THE much-anticipated parliamentary inquiry into the chaos that continues to dog Zimbabwe’s diamond sector was postponed after most MPs, who are members of the Committee on Mines and Energy, requested time to defend their constituencies as general elections beckon.
BY RICHARD CHIDZA
Chaired by independent MP Temba Mliswa, the committee has been trying to find answers to former President Robert Mugabe’s claim that as much as $15 billion in diamond revenues might have been spirited out of the country.
The committee is also probing the governance structure of the companies that were operating in the Chiadzwa diamond fields, including the involvement of the police, Central Intelligence Organisation and military.
However, with most political parties now preparing for internal selection process, Mliswa was forced to move the hearing.
“Our colleagues (MPs) notified us that they are unable to come to the meeting because they have to fight for their constituencies. We have, therefore, decided to move the hearings to April 19. We would have liked to have this done today, but these are circumstances beyond our control and understandably so. We will make sure that next time we come this is concluded,” the Norton MP told those who had attended as well as journalists yesterday.
“Most of the things are done, but we have to do these things under oath. It’s procedural. The Vice-President [Kembo Mohadi] was unable to be here because he is out of the country and the director-general of the Central Intelligence Organisation [Isaac] Moyo is also not here. On April 19, we will have Anjin, Mr (Martin) Rushwaya [Defence secretary], the [Police] Border Control Unit. We have also summoned Sakunda Holdings, permanent secretaries and all accounting officers involved, not because we have anything personal,”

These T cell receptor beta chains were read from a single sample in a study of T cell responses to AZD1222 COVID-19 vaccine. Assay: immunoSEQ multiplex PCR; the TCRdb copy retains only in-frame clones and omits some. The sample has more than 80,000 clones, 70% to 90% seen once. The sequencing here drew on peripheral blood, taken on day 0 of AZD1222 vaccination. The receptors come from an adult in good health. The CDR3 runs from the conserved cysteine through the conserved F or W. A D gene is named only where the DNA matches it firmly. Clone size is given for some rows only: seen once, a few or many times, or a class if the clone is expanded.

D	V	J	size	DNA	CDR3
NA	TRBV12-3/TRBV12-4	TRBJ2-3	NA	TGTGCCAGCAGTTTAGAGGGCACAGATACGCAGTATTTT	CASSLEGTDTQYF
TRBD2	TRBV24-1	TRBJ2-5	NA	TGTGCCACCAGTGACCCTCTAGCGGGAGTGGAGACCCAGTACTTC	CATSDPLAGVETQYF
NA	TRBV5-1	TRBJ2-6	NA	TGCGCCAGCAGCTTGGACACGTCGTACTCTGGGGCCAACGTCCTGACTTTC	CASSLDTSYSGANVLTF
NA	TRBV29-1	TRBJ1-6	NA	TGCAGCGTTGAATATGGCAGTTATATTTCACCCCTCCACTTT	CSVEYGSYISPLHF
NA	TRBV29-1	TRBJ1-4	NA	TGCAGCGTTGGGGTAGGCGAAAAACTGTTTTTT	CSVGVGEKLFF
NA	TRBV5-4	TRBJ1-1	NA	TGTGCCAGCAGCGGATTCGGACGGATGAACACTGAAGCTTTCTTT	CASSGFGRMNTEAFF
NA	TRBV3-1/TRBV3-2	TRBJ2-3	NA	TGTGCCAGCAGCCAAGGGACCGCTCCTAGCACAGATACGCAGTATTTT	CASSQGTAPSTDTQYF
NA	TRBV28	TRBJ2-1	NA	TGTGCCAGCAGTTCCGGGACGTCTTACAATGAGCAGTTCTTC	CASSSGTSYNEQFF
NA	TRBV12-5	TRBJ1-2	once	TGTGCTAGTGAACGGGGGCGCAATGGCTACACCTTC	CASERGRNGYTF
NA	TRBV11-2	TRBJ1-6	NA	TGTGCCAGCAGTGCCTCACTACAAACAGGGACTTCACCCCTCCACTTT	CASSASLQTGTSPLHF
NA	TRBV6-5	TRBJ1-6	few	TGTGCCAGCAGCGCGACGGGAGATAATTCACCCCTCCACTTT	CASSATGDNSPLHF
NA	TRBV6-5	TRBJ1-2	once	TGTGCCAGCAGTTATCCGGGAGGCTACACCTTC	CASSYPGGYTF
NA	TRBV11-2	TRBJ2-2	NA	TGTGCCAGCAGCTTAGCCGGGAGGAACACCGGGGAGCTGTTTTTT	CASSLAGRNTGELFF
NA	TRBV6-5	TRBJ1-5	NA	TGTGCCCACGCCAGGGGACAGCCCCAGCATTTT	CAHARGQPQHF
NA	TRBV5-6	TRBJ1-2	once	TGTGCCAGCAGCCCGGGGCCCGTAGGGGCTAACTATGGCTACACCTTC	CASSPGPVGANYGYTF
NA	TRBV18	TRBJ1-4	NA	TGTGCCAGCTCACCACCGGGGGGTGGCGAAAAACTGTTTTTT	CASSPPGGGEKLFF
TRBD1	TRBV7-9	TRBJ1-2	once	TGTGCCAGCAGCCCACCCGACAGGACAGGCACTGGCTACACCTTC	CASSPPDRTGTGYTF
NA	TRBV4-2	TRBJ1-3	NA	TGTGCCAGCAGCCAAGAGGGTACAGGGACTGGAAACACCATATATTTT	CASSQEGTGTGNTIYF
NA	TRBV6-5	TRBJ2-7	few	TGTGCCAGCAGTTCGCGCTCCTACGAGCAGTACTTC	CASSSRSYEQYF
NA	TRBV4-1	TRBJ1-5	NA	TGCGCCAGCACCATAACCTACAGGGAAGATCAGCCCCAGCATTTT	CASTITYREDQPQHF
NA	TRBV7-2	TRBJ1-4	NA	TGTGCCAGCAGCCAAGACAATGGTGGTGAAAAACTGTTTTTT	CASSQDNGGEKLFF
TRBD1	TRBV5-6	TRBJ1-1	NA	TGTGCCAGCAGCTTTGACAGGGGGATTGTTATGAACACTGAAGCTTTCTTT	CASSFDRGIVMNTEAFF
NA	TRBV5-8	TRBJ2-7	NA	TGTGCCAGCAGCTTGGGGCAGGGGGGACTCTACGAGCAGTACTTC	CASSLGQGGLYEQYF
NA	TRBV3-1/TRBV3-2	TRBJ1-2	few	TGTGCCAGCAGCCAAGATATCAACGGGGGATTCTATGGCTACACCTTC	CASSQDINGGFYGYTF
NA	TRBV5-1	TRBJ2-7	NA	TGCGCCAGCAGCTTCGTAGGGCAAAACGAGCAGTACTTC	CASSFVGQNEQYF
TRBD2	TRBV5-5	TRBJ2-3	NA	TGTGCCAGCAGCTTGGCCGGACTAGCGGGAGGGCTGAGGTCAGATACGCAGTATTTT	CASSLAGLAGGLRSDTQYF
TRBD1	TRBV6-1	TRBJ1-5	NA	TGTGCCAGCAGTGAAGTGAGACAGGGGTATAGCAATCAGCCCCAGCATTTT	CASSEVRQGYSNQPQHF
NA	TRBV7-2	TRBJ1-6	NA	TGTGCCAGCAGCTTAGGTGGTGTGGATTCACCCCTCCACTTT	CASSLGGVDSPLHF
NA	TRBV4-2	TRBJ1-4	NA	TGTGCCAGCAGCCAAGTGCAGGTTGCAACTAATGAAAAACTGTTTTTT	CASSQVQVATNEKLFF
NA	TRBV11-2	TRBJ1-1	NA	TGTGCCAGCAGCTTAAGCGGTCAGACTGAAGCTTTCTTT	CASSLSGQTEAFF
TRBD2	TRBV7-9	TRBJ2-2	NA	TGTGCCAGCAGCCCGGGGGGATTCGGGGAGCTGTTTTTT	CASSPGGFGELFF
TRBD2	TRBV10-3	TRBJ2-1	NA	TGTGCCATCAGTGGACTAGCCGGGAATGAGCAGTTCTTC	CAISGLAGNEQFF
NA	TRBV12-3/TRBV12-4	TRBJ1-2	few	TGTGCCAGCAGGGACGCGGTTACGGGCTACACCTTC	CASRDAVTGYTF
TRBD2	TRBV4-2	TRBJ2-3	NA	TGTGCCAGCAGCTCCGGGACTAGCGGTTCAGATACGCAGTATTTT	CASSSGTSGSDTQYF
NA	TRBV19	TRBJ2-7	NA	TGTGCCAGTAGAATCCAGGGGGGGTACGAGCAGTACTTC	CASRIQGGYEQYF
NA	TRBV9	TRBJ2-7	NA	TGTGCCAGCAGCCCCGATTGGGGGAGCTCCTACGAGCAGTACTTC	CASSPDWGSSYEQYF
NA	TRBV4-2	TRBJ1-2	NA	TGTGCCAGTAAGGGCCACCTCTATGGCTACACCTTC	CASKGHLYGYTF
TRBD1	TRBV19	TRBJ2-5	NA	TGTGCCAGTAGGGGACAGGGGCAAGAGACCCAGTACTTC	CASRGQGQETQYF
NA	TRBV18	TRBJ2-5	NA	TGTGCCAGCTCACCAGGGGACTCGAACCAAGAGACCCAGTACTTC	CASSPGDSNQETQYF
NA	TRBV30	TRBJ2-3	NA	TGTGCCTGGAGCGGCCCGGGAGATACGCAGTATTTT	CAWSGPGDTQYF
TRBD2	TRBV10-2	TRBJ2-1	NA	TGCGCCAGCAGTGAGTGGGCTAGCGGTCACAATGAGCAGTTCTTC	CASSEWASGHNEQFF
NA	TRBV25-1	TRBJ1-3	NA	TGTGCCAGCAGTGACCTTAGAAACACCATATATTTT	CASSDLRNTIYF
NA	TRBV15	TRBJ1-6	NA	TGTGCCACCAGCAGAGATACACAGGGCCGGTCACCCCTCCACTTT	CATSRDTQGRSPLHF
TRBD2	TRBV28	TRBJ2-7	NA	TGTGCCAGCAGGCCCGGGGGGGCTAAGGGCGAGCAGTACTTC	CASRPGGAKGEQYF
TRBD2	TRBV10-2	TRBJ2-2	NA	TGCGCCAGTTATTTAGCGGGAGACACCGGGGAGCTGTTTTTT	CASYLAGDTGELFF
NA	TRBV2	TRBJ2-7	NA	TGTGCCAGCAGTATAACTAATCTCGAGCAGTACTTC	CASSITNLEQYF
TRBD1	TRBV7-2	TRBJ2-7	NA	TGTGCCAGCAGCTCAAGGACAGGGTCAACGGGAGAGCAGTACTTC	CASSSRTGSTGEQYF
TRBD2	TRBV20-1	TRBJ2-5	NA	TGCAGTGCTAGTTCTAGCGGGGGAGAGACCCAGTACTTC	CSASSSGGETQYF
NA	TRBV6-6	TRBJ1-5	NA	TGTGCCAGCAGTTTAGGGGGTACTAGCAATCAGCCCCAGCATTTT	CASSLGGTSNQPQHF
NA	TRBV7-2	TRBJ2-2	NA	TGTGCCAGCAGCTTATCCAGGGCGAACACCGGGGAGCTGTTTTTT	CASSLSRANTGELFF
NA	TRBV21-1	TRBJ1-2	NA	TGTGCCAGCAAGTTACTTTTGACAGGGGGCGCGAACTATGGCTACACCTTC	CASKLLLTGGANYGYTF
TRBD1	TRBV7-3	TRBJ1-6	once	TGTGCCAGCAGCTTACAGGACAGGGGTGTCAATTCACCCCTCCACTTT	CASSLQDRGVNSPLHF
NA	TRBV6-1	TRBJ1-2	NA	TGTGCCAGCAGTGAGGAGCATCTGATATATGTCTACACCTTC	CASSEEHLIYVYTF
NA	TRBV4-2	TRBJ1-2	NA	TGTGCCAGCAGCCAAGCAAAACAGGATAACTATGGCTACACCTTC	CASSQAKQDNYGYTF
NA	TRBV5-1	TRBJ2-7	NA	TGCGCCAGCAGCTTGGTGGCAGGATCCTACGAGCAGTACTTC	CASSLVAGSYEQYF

Former Energy ministers Elton Mangoma, Dzikamai Mavhaire and Samuel Undenge are also expected to appear before the committee, while former Police Commissioner-General Augustine Chihuri has gone underground, with the police claiming they are unable to locate him.
Other former Cabinet ministers set to appear before Mliswa’s committee include Walter Chidakwa [Mines] and Ignatius Chombo [Home Affairs].
Current Home Affairs minister Obert Mpofu, who was involved in a public altercation with Mliswa, was week “excused” from the hearing.
Mpofu refused to answer Mliswa’s questions, leading to the verbal altercation during a hearing last month.
Mugabe, according to Mliswa, will, at some point, also appear before the committee. The former Zanu PF leader recently claimed the $15 billion figure was given to him by officials, but not confirmed during what had become a routine birthday interview in February 2016.
“It was just a figure I was given by some officials, that figure had been circulating around, but really it was not confirmed, it was just a story and there was that figure around,” Mugabe reportedly told our sister paper the Zimbabwe Independent last month.
Chihuri’s successor Godwin Matanga and other top police officials have claimed their former boss owned the 20% stake in Gye Nyame diamond mining company without the knowledge of the force.